The Taliban are aware that IS-K is expanding its influence and strengthening its networks in Afghanistan’s urban areas by recruiting disgruntled, battle-hardened members of other groups and self radicalised educated youths. Some experts have claimed that IS-K’s Kabul network had absorbed “splinters” and “defectors” from the Taliban’s radical Haqqani Network.

IS-K has also waged an extensive propaganda war against the Taliban, declaring them allies and puppets of the US, who have deviated from their jihadist purpose. Ironically, this was the stance of Taliban against previous Afghan Governments. Consequently, an increase in terrorist incidents in Afghanistan, especially Kandahar, the ideological stronghold of TTA indicates that a new sectarian war is starting in Afghanistan, which has implications for Pakistan in many ways. Firstly, a protracted conflict and insecurity in Afghanistan will affect Pakistan’s border security and the militant landscape in its bordering areas in both KP and Balochistan. Secondly, the Taliban IS-K fighters have entered Pakistan and carried out multiple attacks on Afghan Taliban members and associated religious scholars in Balochistan and KP. This conflict between Taliban and IS-K is a threat to Pakistan’s security. Thirdly, the close alliance of IS-K and TTP will play pivotal role in synchronised terrorist attacks in both Pakistan and Afghanistan with provision of logistic support and safe havens to each other.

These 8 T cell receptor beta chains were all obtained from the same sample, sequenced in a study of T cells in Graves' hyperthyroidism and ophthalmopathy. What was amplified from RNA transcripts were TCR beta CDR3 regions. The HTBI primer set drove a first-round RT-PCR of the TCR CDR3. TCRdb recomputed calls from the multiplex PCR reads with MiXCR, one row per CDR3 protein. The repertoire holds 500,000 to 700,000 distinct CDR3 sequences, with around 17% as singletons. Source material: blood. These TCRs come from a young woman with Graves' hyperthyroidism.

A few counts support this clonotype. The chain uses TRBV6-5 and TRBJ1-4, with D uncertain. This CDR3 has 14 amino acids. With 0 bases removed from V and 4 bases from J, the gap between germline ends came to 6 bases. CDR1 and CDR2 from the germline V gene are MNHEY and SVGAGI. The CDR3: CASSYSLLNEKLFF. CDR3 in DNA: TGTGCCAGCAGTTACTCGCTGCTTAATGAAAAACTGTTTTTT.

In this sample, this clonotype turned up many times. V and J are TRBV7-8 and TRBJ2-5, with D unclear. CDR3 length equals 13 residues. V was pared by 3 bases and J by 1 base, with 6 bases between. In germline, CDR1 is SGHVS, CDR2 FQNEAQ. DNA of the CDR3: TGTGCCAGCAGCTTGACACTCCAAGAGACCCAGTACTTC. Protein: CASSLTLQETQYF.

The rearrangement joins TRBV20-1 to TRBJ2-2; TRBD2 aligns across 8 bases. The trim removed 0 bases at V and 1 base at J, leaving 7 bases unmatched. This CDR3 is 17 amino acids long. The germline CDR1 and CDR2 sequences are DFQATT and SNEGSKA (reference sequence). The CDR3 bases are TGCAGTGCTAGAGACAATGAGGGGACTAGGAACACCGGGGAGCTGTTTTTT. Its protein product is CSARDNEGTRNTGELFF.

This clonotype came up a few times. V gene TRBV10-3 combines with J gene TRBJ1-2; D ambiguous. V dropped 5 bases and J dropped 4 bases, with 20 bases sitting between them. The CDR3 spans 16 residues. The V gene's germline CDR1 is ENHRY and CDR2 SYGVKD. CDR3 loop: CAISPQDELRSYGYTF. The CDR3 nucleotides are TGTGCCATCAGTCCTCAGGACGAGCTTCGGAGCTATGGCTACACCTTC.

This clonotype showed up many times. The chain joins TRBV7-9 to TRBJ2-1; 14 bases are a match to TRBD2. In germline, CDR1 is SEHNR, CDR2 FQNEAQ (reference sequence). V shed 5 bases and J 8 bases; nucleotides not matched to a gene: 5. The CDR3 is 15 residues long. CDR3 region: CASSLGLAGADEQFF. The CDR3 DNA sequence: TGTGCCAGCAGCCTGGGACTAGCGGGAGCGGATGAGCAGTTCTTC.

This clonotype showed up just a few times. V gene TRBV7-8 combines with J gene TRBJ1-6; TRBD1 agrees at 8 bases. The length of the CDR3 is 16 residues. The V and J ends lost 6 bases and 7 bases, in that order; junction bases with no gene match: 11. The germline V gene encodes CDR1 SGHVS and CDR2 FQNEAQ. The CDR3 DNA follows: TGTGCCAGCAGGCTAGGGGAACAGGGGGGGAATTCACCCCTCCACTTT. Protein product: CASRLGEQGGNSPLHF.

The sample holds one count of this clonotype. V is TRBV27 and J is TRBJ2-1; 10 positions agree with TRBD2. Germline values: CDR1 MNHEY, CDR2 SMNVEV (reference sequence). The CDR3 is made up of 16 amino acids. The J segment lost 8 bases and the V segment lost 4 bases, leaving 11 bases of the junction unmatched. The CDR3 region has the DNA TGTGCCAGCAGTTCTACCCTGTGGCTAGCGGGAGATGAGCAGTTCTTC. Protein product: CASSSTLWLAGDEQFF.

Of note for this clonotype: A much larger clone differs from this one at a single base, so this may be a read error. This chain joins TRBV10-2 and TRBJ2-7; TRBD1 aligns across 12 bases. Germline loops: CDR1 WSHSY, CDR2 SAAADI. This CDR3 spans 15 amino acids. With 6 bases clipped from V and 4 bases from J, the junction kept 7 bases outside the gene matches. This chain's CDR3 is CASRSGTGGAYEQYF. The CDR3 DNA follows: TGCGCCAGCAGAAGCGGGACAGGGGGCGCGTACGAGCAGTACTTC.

Increased economic sanctions on Afghanistan after the Taliban takeover have led to the collapse of the banking system in Afghanistan. All legitimate exports and imports from Afghanistan have come to a halt. Hence, an increase in poverty, coupled with the inexperienced Taliban government’s inability to pay salaries to government including the Police have resulted in a deteriorated law and order situation in Afghanistan. Consequently, IS-K is getting stronger in Afghanistan with defection from the Taliban to them.